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Natural Awakenings South Central Pennsylvania

Dialogue Creates a Tapestry of Peace

Dec 01, 2017 07:51PM ● By Gisele M. Siebold

Kendra Graves

By cultivating positive intention within a contemplative space, inner peace becomes the foundation for resolving intrapersonal and interpersonal conflict. The process of introspection gives voice to thoughts, creating the threads of dialogue. Natural Awakenings spoke with three local advocates for peaceful conflict resolution: Tara Eisenhard, a divorce coach, mediator and founder of Relative Evolutions; Kendra Graves, founder of Earthseed Yoga; and Licensed Massage Therapist Ian Thomas. They all agree that beginning with an internal dialogue opens the door to peaceful communication with others.

“Any conflict is an opportunity for gaining understanding, fostering growth, deepening connections and viewing other perspectives. Once common ground is found, solutions become clear,” explains Eisenhard.

She describes divorce coaching and mediation as voluntary processes that take into account the safety of all participants, which must have a willingness to be open to the idea of dialogue. Ground rules include uninterrupted talking time for each person to voice concerns and goals, and a summary of what is said provided by the mediator, helping both speaker and listener to hear and understand.

“The dialogue process empowers people to speak their voice and come up with a creative solution for their problem, and it gives hope for the future of the community because people become kinder when they see one another as human,” relates Eisenhard, who confirms that the work has made her become a more compassionate, open-minded person.

“Contemplative practices that follow a moral code and couple internal self-dialogue with yoga and breathing put us on the path to interconnectedness, which is the goal of dialogue,” expresses Graves. “Our connections with other people affect our health. Dialogue not only helps us practice healthy relationships, it also contributes to our own well-being. Through conflict, we learn to recognize oppression, which comes from social injustice and power structures that create suffering.”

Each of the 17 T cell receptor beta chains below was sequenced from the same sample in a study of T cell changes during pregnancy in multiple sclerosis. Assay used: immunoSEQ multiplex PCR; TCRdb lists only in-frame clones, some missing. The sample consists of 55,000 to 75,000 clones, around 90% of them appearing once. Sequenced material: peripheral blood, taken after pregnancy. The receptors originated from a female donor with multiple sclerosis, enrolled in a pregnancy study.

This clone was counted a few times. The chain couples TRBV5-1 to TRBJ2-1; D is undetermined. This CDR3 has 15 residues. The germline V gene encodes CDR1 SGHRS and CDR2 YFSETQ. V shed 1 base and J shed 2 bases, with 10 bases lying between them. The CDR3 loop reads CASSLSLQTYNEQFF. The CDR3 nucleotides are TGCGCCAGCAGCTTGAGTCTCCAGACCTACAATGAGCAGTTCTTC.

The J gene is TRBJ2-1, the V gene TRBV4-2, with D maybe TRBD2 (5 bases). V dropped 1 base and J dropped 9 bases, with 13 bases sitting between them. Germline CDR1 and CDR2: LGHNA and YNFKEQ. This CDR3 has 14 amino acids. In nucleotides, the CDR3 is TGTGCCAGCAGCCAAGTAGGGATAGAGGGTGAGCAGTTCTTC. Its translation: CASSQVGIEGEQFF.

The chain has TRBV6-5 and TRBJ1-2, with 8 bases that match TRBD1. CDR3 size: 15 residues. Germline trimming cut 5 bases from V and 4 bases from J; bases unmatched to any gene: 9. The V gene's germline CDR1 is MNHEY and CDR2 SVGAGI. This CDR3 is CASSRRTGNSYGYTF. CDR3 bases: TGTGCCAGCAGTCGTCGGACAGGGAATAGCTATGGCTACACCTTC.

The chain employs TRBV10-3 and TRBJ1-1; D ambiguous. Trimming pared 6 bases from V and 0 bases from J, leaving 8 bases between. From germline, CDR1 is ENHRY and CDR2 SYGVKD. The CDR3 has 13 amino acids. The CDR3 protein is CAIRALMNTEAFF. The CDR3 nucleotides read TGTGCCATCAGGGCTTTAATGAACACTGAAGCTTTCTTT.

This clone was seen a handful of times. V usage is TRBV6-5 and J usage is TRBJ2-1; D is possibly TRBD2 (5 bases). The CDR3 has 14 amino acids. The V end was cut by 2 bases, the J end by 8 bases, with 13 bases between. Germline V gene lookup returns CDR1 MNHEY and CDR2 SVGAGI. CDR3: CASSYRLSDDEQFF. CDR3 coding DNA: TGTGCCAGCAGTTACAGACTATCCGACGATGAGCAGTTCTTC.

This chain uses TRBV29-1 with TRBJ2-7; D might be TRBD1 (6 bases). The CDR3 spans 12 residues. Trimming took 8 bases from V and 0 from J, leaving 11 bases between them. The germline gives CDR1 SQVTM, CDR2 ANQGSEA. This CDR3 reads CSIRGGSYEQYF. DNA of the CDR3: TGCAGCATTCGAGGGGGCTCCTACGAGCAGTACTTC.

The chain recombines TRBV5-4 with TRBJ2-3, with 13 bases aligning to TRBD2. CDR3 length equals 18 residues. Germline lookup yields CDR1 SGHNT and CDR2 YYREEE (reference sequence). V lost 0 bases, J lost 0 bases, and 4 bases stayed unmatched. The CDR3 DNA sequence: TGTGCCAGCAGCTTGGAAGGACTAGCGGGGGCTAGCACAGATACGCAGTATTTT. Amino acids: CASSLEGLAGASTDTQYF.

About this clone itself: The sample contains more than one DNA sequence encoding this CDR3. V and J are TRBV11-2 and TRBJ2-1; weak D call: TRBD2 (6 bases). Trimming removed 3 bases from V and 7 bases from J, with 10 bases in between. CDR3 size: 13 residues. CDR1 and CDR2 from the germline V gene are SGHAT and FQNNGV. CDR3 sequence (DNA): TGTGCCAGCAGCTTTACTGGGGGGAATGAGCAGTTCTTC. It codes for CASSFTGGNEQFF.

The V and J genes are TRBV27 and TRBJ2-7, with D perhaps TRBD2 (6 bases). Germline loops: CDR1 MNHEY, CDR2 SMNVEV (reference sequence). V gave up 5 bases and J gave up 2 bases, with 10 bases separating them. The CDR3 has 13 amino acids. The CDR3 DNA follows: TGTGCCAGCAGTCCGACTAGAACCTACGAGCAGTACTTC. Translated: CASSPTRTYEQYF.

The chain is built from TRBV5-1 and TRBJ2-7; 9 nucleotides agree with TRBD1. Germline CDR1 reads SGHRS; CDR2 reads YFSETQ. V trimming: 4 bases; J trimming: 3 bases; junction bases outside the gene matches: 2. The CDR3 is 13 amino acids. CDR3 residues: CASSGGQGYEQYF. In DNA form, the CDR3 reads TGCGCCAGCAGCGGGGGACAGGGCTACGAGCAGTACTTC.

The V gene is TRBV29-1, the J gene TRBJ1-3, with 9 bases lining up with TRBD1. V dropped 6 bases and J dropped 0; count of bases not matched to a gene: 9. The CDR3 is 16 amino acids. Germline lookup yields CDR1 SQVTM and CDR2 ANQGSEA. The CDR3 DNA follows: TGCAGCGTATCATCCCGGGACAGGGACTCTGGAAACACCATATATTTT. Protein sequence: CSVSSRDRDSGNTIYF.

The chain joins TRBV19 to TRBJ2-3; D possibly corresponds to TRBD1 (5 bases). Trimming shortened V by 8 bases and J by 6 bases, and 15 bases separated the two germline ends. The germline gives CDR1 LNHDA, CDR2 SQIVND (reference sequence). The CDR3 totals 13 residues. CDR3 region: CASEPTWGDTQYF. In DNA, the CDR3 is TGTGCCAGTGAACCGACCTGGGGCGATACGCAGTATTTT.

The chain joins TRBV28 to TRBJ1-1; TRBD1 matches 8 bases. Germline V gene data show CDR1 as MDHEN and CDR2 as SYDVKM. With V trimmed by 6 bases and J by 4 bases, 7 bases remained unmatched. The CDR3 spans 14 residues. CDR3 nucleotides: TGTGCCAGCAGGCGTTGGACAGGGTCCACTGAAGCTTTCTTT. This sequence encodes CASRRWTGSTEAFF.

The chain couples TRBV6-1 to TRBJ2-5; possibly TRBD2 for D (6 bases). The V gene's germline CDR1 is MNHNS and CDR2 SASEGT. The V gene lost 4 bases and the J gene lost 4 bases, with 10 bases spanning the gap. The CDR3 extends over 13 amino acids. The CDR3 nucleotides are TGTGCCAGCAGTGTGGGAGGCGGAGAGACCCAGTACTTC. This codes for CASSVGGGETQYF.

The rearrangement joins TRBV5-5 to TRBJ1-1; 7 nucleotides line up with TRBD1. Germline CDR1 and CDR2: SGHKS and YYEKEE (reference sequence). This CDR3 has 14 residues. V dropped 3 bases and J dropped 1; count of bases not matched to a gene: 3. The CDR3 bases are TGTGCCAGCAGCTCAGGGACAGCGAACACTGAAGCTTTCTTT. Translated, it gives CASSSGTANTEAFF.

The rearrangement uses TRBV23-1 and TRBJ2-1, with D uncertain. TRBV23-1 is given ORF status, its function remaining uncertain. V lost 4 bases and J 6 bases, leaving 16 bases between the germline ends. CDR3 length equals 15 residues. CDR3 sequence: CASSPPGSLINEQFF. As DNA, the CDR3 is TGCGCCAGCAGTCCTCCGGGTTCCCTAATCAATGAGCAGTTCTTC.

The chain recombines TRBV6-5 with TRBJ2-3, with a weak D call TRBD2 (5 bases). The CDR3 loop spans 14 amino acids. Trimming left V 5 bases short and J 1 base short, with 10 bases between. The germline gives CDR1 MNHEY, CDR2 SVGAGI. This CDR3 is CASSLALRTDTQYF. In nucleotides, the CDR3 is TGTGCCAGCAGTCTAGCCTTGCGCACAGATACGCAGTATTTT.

Graves came to the practice of yoga and dialogue because of the oppression and suffering she experienced in her own life as an African-American woman. “I wanted to share my story so that I didn’t have to do the work alone and to have an impact by creating kinship among people who understand one another’s suffering,” she notes. “I inspire healing in my community and transform heavy energy because it is good for all of us.”

Using storytelling, interwoven with yoga practice, as an avenue for sharing dialogue sheds light on life experiences for both teller and listener. “Whether we write about a celebratory event or about suffering imposed upon us, writing lets us listen to our souls’ stories,” observes Graves.

Non-violent communication seeks to create an opportunity for forgiveness, and can inspire current culture to move to a model of restorative, rather than retributive [an eye for an eye] justice. “The reason for activism and changing policy is to change minds and open hearts so that we can all be free,” advises Graves.

Thomas facilitates conflict resolution within the body and mind through CranioSacral Therapy (CST), a gentle bodywork that listens to and supports how the body is already healing itself physically, emotionally and energetically. “SomatoEmotional Release is an advanced practice of CST that is guided by the client's own inner wisdom, and may empower a person to choose how to respond to a conflict, rather than react out of a nonconscious charge likely embedded without personal choice from an earlier time in life,” he says.

“It may empower clients to become more connected with their bodies through their own felt senses, allowing the protectors within themselves to feel safe enough to step aside and allow the underlying fear, anger, sadness or inner child an opportunity to express what they need, discharge or transform disorganized energy and heal,” explains Thomas.

Nonviolent communication deeply informs his practice in a way that acknowledges that when people listen beneath their thoughts and behaviors to the underlying feelings and needs, they may emerge with strategies that meet needs more effectively. “Let’s explore the charges within ourselves, hold them with love and listen to them with compassionate curiosity,” suggests Thomas.

The power of dialogue comes from what each person brings to the conversation. Intricate weaving of common and uncommon story threads creates a tapestry of races, cultures and customs coming together to find creative, respectful solutions that advocate for change. “The most important thing about dialogue is to let it come out. Sharing our truths in a way that respects other people is a form of oral storytelling and our way of leaving a legacy for the world,” avows Graves.

Kendra Graves, [email protected],

Tara Eisenhard, 717-686-9116,

Ian Thomas, The Roots of Health, 3540 N. Progress Ave., in Harrisburg. [email protected],

Gisele M. Siebold is a contributing writer to Natural Awakenings magazine. Connect at [email protected]

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